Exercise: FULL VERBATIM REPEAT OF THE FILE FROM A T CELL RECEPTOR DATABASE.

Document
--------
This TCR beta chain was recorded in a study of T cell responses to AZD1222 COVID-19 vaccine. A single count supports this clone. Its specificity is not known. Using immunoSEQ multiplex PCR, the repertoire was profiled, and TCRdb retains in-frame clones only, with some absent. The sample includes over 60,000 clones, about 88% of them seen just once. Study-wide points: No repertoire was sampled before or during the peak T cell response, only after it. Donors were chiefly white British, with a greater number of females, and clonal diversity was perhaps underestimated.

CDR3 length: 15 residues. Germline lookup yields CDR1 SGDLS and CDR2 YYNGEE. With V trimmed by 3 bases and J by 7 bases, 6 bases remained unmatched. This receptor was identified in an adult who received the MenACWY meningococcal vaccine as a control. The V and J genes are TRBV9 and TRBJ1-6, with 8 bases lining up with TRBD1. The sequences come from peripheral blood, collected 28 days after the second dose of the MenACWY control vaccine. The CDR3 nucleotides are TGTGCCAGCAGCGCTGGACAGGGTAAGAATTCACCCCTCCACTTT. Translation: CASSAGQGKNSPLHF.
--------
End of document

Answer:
This TCR beta chain was recorded in a study of T cell responses to AZD1222 COVID-19 vaccine. A single count supports this clone. Its specificity is not known. Using immunoSEQ multiplex PCR, the repertoire was profiled, and TCRdb retains in-frame clones only, with some absent. The sample includes over 60,000 clones, about 88% of them seen just once. Study-wide points: No repertoire was sampled before or during the peak T cell response, only after it. Donors were chiefly white British, with a greater number of females, and clonal diversity was perhaps underestimated.

CDR3 length: 15 residues. Germline lookup yields CDR1 SGDLS and CDR2 YYNGEE. With V trimmed by 3 bases and J by 7 bases, 6 bases remained unmatched. This receptor was identified in an adult who received the MenACWY meningococcal vaccine as a control. The V and J genes are TRBV9 and TRBJ1-6, with 8 bases lining up with TRBD1. The sequences come from peripheral blood, collected 28 days after the second dose of the MenACWY control vaccine. The CDR3 nucleotides are TGTGCCAGCAGCGCTGGACAGGGTAAGAATTCACCCCTCCACTTT. Translation: CASSAGQGKNSPLHF.